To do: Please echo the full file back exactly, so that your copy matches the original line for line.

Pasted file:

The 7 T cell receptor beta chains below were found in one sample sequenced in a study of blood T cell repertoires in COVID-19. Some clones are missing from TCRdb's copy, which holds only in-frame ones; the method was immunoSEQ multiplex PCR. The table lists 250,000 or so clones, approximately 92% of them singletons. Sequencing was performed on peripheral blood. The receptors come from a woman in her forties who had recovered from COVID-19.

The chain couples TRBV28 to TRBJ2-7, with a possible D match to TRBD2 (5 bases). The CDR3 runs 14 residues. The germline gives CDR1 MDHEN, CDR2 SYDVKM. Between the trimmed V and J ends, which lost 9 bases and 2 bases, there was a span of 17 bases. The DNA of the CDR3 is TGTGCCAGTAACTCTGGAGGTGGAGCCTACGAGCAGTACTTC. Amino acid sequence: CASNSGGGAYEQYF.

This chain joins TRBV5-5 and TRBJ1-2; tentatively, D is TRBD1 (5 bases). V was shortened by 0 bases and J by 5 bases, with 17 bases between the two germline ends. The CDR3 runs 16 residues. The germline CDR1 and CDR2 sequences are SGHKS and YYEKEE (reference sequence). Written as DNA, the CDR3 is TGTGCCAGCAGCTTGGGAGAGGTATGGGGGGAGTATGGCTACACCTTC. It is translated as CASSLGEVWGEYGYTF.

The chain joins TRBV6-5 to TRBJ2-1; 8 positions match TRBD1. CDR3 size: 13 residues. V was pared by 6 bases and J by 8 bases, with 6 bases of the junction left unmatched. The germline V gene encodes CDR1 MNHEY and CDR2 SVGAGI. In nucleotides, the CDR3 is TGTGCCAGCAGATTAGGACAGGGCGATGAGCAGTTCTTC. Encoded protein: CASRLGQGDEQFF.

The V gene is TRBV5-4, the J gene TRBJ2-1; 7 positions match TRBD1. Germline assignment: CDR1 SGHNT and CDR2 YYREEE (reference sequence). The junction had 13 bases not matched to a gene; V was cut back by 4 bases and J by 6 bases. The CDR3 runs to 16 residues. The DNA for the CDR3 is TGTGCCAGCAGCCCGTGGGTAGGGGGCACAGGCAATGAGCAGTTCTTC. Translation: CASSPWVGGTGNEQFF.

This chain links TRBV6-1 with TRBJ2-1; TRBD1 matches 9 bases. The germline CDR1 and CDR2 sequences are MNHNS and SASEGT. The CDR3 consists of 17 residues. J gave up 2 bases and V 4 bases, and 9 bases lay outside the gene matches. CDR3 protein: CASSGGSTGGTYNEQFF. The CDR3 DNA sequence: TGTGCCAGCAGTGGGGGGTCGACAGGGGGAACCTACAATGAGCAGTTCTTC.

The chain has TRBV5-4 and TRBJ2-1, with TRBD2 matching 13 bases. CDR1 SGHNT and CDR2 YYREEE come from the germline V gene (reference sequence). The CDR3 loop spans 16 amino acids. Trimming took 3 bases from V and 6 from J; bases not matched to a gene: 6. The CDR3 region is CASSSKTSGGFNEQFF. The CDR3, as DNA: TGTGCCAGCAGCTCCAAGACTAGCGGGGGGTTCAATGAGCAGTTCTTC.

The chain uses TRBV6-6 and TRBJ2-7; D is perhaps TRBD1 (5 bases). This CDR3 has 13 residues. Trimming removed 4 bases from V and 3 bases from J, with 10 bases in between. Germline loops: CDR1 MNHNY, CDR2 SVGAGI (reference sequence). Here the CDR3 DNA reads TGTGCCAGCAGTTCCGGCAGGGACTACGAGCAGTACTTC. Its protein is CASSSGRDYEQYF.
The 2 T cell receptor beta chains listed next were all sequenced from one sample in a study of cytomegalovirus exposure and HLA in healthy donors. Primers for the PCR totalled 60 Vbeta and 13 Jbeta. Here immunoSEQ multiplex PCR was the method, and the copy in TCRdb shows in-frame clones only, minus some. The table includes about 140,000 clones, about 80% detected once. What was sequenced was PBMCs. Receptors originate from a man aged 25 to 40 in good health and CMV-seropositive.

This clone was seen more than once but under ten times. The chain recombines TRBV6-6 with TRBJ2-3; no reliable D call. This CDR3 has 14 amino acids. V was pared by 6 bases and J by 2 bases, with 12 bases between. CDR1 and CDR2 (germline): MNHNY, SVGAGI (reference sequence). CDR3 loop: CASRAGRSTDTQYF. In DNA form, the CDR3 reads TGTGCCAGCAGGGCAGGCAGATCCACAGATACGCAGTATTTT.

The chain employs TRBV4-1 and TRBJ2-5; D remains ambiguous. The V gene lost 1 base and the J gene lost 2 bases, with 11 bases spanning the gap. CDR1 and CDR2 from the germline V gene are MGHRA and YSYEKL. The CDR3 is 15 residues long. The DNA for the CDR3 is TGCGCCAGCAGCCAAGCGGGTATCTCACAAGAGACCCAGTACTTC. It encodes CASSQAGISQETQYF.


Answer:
The 7 T cell receptor beta chains below were found in one sample sequenced in a study of blood T cell repertoires in COVID-19. Some clones are missing from TCRdb's copy, which holds only in-frame ones; the method was immunoSEQ multiplex PCR. The table lists 250,000 or so clones, approximately 92% of them singletons. Sequencing was performed on peripheral blood. The receptors come from a woman in her forties who had recovered from COVID-19.

The chain couples TRBV28 to TRBJ2-7, with a possible D match to TRBD2 (5 bases). The CDR3 runs 14 residues. The germline gives CDR1 MDHEN, CDR2 SYDVKM. Between the trimmed V and J ends, which lost 9 bases and 2 bases, there was a span of 17 bases. The DNA of the CDR3 is TGTGCCAGTAACTCTGGAGGTGGAGCCTACGAGCAGTACTTC. Amino acid sequence: CASNSGGGAYEQYF.

This chain joins TRBV5-5 and TRBJ1-2; tentatively, D is TRBD1 (5 bases). V was shortened by 0 bases and J by 5 bases, with 17 bases between the two germline ends. The CDR3 runs 16 residues. The germline CDR1 and CDR2 sequences are SGHKS and YYEKEE (reference sequence). Written as DNA, the CDR3 is TGTGCCAGCAGCTTGGGAGAGGTATGGGGGGAGTATGGCTACACCTTC. It is translated as CASSLGEVWGEYGYTF.

The chain joins TRBV6-5 to TRBJ2-1; 8 positions match TRBD1. CDR3 size: 13 residues. V was pared by 6 bases and J by 8 bases, with 6 bases of the junction left unmatched. The germline V gene encodes CDR1 MNHEY and CDR2 SVGAGI. In nucleotides, the CDR3 is TGTGCCAGCAGATTAGGACAGGGCGATGAGCAGTTCTTC. Encoded protein: CASRLGQGDEQFF.

The V gene is TRBV5-4, the J gene TRBJ2-1; 7 positions match TRBD1. Germline assignment: CDR1 SGHNT and CDR2 YYREEE (reference sequence). The junction had 13 bases not matched to a gene; V was cut back by 4 bases and J by 6 bases. The CDR3 runs to 16 residues. The DNA for the CDR3 is TGTGCCAGCAGCCCGTGGGTAGGGGGCACAGGCAATGAGCAGTTCTTC. Translation: CASSPWVGGTGNEQFF.

This chain links TRBV6-1 with TRBJ2-1; TRBD1 matches 9 bases. The germline CDR1 and CDR2 sequences are MNHNS and SASEGT. The CDR3 consists of 17 residues. J gave up 2 bases and V 4 bases, and 9 bases lay outside the gene matches. CDR3 protein: CASSGGSTGGTYNEQFF. The CDR3 DNA sequence: TGTGCCAGCAGTGGGGGGTCGACAGGGGGAACCTACAATGAGCAGTTCTTC.

The chain has TRBV5-4 and TRBJ2-1, with TRBD2 matching 13 bases. CDR1 SGHNT and CDR2 YYREEE come from the germline V gene (reference sequence). The CDR3 loop spans 16 amino acids. Trimming took 3 bases from V and 6 from J; bases not matched to a gene: 6. The CDR3 region is CASSSKTSGGFNEQFF. The CDR3, as DNA: TGTGCCAGCAGCTCCAAGACTAGCGGGGGGTTCAATGAGCAGTTCTTC.

The chain uses TRBV6-6 and TRBJ2-7; D is perhaps TRBD1 (5 bases). This CDR3 has 13 residues. Trimming removed 4 bases from V and 3 bases from J, with 10 bases in between. Germline loops: CDR1 MNHNY, CDR2 SVGAGI (reference sequence). Here the CDR3 DNA reads TGTGCCAGCAGTTCCGGCAGGGACTACGAGCAGTACTTC. Its protein is CASSSGRDYEQYF.
The 2 T cell receptor beta chains listed next were all sequenced from one sample in a study of cytomegalovirus exposure and HLA in healthy donors. Primers for the PCR totalled 60 Vbeta and 13 Jbeta. Here immunoSEQ multiplex PCR was the method, and the copy in TCRdb shows in-frame clones only, minus some. The table includes about 140,000 clones, about 80% detected once. What was sequenced was PBMCs. Receptors originate from a man aged 25 to 40 in good health and CMV-seropositive.

This clone was seen more than once but under ten times. The chain recombines TRBV6-6 with TRBJ2-3; no reliable D call. This CDR3 has 14 amino acids. V was pared by 6 bases and J by 2 bases, with 12 bases between. CDR1 and CDR2 (germline): MNHNY, SVGAGI (reference sequence). CDR3 loop: CASRAGRSTDTQYF. In DNA form, the CDR3 reads TGTGCCAGCAGGGCAGGCAGATCCACAGATACGCAGTATTTT.

The chain employs TRBV4-1 and TRBJ2-5; D remains ambiguous. The V gene lost 1 base and the J gene lost 2 bases, with 11 bases spanning the gap. CDR1 and CDR2 from the germline V gene are MGHRA and YSYEKL. The CDR3 is 15 residues long. The DNA for the CDR3 is TGCGCCAGCAGCCAAGCGGGTATCTCACAAGAGACCCAGTACTTC. It encodes CASSQAGISQETQYF.